It was much simpler than I expected. In Turkey, the Spanish and South American community, and the international community, are very active. They strive to ensure that there are always cultural and social activities planned for each weekend.
Of course, my three daughters and my wife helped a lot, and they made it very easy for me to adjust. I also have the support of the colleagues from Spain and my amazing Turkish colleagues. In fact, I am extremely lucky.
What has been the most difficult thing for you, and the easiest?
There are administrative processes that take their time, and they sometimes drive you mad. The residence permit, the moving house process and getting used to the sound of the call to prayer 5 times a day were perhaps the most difficult things for me.
What bothered me least was adjusting to the gastronomic and cultural habits in Turkey. The Turkish people are very hospitable, fun and easy to like, and we have much in common with them, more than we think.
Is this your first experience outside of Spain?
It’s my first long-term stay abroad, lasting a year and a half, but on a renewable basis. I have to say that the family transfer arrangements (schools, moving house, settling in) are very convenient, although they do take time.
There is an amazing linkup between Turkey and Spain, which has been developed thanks to our “radio” Nilufer, and this makes institutional cooperation very fluid and straightforward. My experience has been unbetterable.
What is your job like, on a day-to-day basis?
The day always begins with saying hello to one’s colleagues and then taking morning tea. I get through up to six cups of tea a day. The day-to-day work is intensive and there is never a break; there is always a mission to plan, a report to review or a budget change to prepare with the Madrid colleagues, or an expert mission to programme…
I usually discuss a lot of things with my Turkish colleagues, both with the Turkish coordinator, Esra, and with the Turkish project leaders, Borja and Erdinç. I also go over future plans with my assistants, and discuss the activities we have to programme.
What kind of relationship do you have with the headquarters in Madrid? And with your colleagues in Turkey?
My relationship with colleagues is very good. I am very lucky with my project colleagues: Pablo, Cristina, Esther and Sonsoles, who back me up and advise me all the time. But there are also people in the Human Resources department, such as Sara and Ana, who are always ready to lend a hand when I need something. These are the sections I have most to do with.
I am also very pleased with the Spanish coordinators of other projects; in Turkey, they are quite amazing, highly competent and knowledgeable. But the key person in Turkey is Vanessa Untiedt, who is always solving problems and knows everybody.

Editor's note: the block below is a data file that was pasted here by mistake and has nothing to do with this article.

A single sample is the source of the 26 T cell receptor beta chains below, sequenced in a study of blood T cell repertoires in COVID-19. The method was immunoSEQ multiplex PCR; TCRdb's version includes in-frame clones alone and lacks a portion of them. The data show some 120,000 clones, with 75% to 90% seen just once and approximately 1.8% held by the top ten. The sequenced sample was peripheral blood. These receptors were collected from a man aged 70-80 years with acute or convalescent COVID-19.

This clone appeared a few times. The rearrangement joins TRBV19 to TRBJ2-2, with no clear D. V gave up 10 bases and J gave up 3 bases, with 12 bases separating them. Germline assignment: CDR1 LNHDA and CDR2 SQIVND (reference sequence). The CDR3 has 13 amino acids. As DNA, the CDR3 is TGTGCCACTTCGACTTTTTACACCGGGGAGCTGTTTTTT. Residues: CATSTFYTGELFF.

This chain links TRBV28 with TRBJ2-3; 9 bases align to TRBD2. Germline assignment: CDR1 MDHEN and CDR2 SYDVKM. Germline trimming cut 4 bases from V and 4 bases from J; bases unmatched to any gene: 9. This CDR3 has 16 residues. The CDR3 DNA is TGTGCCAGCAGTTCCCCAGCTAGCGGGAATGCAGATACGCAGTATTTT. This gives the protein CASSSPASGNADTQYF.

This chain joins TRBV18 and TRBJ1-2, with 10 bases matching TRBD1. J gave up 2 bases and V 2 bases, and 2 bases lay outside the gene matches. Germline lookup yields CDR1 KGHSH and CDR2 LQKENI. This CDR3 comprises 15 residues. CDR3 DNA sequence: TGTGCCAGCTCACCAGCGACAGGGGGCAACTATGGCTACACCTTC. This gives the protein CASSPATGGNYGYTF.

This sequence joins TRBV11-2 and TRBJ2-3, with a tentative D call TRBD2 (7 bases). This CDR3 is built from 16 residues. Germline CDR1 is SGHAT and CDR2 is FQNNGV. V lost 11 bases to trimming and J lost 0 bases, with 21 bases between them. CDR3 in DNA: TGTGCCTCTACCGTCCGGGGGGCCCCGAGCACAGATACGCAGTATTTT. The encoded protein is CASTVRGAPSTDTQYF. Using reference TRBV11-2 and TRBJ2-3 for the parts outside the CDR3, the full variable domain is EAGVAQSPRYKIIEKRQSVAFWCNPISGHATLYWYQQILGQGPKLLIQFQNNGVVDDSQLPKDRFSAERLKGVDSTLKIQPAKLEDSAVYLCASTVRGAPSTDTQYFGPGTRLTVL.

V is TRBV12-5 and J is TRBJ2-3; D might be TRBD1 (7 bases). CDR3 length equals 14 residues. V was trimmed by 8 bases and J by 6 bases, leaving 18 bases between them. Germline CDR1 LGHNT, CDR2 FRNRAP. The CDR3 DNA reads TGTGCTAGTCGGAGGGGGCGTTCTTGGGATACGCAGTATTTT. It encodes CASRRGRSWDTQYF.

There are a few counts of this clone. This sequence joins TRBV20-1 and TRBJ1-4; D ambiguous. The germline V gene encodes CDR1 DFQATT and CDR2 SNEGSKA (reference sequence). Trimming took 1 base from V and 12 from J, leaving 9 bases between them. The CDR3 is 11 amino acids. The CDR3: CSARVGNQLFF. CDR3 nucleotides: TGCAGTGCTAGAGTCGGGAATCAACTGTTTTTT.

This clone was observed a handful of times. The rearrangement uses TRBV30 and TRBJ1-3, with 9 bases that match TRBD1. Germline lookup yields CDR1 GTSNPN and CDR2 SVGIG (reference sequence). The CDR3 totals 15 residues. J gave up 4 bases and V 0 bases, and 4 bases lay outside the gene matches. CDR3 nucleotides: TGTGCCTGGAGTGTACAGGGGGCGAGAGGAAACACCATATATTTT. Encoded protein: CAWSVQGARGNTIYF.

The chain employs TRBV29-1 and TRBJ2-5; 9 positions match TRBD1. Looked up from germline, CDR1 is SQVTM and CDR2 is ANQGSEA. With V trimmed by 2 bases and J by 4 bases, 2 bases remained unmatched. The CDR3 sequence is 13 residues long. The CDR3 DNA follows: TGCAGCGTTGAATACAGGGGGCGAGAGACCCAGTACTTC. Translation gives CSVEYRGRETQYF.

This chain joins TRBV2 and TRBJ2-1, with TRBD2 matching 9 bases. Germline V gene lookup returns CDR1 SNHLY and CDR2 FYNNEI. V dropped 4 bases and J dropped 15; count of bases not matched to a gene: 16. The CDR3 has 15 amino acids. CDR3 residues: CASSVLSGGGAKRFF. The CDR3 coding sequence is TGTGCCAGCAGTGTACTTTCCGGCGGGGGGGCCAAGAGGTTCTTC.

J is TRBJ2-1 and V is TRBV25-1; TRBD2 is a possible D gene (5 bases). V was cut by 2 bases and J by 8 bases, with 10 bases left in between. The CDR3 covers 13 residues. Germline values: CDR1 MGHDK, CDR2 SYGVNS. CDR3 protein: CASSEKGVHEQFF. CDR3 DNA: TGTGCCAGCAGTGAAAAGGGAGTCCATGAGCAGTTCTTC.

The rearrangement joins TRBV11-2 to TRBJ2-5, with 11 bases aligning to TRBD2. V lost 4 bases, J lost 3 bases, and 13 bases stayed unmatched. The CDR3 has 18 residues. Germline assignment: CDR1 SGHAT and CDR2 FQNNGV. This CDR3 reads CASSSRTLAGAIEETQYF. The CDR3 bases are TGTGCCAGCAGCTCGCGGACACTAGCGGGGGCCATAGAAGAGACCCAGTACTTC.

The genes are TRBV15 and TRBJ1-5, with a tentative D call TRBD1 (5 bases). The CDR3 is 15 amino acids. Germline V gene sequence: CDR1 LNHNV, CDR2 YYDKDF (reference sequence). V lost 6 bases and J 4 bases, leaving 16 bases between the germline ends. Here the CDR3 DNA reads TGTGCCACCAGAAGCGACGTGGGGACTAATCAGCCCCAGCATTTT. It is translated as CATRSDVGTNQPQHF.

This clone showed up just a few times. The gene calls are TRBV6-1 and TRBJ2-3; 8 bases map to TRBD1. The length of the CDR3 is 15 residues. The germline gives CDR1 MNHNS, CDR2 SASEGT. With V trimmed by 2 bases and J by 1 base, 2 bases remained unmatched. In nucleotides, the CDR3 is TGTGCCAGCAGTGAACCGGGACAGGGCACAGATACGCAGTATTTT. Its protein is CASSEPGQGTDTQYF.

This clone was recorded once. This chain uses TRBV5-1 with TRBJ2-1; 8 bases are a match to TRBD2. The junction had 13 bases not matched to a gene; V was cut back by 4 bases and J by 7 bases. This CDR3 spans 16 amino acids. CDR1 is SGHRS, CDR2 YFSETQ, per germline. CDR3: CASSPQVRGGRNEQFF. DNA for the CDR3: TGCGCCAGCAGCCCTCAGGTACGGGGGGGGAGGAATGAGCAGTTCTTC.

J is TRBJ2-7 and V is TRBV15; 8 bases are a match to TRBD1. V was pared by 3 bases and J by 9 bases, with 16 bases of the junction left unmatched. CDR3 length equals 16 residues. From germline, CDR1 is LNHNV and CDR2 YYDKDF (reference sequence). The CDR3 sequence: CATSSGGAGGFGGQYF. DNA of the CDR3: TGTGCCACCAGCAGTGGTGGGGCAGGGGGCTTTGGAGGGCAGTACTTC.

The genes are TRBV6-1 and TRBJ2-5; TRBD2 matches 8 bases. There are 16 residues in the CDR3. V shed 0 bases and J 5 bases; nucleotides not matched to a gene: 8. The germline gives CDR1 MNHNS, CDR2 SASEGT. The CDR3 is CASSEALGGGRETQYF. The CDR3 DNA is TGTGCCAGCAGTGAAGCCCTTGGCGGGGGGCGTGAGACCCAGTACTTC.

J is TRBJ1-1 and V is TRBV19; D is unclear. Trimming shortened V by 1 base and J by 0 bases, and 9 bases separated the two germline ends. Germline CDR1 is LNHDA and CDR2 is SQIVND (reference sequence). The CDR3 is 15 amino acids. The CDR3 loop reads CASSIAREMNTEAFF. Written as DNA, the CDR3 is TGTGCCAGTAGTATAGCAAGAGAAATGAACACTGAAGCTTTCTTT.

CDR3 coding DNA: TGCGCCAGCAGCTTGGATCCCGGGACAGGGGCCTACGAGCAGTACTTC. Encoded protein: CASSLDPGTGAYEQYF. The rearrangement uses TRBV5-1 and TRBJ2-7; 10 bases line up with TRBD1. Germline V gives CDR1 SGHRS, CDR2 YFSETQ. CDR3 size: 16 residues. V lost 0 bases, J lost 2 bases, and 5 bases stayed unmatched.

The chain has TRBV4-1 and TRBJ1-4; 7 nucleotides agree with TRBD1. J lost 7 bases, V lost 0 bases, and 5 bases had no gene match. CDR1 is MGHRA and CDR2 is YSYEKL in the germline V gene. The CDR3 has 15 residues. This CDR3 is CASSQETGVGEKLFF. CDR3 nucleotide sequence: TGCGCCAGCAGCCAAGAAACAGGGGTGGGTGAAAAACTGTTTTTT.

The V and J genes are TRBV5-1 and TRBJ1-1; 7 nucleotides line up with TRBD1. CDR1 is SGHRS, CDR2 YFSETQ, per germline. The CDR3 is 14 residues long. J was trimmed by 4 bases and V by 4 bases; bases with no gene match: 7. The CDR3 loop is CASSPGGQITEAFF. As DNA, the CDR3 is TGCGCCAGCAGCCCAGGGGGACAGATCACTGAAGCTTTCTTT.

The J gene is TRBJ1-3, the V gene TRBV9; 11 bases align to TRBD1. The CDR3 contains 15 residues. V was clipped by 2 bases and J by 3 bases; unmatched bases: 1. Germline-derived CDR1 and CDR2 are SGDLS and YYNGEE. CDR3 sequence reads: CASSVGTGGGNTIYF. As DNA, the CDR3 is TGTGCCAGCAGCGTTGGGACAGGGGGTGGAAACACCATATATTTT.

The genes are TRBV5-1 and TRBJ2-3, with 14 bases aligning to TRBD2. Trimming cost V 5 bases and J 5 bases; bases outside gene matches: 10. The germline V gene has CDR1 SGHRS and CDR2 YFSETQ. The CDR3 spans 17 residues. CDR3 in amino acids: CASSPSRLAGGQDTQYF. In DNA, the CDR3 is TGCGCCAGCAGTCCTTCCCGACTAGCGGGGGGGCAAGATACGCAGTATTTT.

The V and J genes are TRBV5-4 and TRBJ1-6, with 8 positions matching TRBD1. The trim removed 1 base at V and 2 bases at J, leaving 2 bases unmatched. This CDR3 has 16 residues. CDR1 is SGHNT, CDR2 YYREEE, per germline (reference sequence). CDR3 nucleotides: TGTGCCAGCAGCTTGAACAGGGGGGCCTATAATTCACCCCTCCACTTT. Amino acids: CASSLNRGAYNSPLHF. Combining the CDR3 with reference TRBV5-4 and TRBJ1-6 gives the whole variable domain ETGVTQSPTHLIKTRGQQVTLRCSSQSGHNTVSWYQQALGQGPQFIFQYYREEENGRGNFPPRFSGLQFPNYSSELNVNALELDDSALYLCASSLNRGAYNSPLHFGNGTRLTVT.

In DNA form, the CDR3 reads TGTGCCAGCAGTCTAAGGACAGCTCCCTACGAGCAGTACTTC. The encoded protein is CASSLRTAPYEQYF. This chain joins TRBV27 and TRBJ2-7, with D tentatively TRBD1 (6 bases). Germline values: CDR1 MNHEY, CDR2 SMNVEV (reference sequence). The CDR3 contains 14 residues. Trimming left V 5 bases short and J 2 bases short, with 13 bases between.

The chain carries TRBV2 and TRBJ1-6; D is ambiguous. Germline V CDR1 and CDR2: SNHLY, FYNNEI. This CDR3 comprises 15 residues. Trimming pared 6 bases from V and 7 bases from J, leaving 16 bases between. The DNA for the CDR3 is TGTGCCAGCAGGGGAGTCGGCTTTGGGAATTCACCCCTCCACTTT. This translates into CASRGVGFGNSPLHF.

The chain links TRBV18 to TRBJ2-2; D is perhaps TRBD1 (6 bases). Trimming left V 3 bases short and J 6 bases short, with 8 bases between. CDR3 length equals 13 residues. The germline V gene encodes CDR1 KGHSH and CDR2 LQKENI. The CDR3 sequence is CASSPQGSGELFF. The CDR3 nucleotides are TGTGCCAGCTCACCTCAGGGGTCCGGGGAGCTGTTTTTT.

How do you rate your experience of working as a FIIAPP country delegate in Turkey?
It’s a very positive and enriching experience in a personal sense, and above all professionally. It’s a change from my previous role, because as a marine fisheries inspector I had to take part in monitoring and inspection in ports, and in checking imported fish products from third countries.
That has enabled me to apply my knowledge in many areas of training, and in the exchange of good practice.
Is there any particular experience or anecdote you would like to mention about coming to the country?
I have had the good luck to have fallen on my feet, and I have a group of colleagues and Turkish friends involved in fishing who have welcomed me into their gastronomic circle, the Çi Köfte Club. Every six weeks we meet at the home of one of the unmarried members of the group.
At these meetings, we eat a dish of “savoury green fishballs” that I have grown to love, consisting of cheese, salad, olives, fish and fruit, and of course we have a drink too. Sometimes it’s the traditional drink Raki, which is similar to Spanish anise. The ones who don’t drink alcohol accompany it with Ayran , a yogurt drink. I feel really at home in this group.
19 January 2017
Vanessa Undiedt tells us about her personal experience in the field as a special envoy in Turkey.
Vanessa Untiedt lives in Ankara, Turkey, since 16th June 2016. She is a lawyer with the Spanish Justice Administration and a FIIAPP special envoy to Turkey. There, she worked on a Twinning project funded by the European Union aimed at strengthening the free legal aid system in the country.
Before Turkey, she had other opportunities to work in the field, in Croatia, Ukraine, Romania and Albania, but this is her first experience of long-duration.
At FIIAPP, we want to hear about her experience in the field.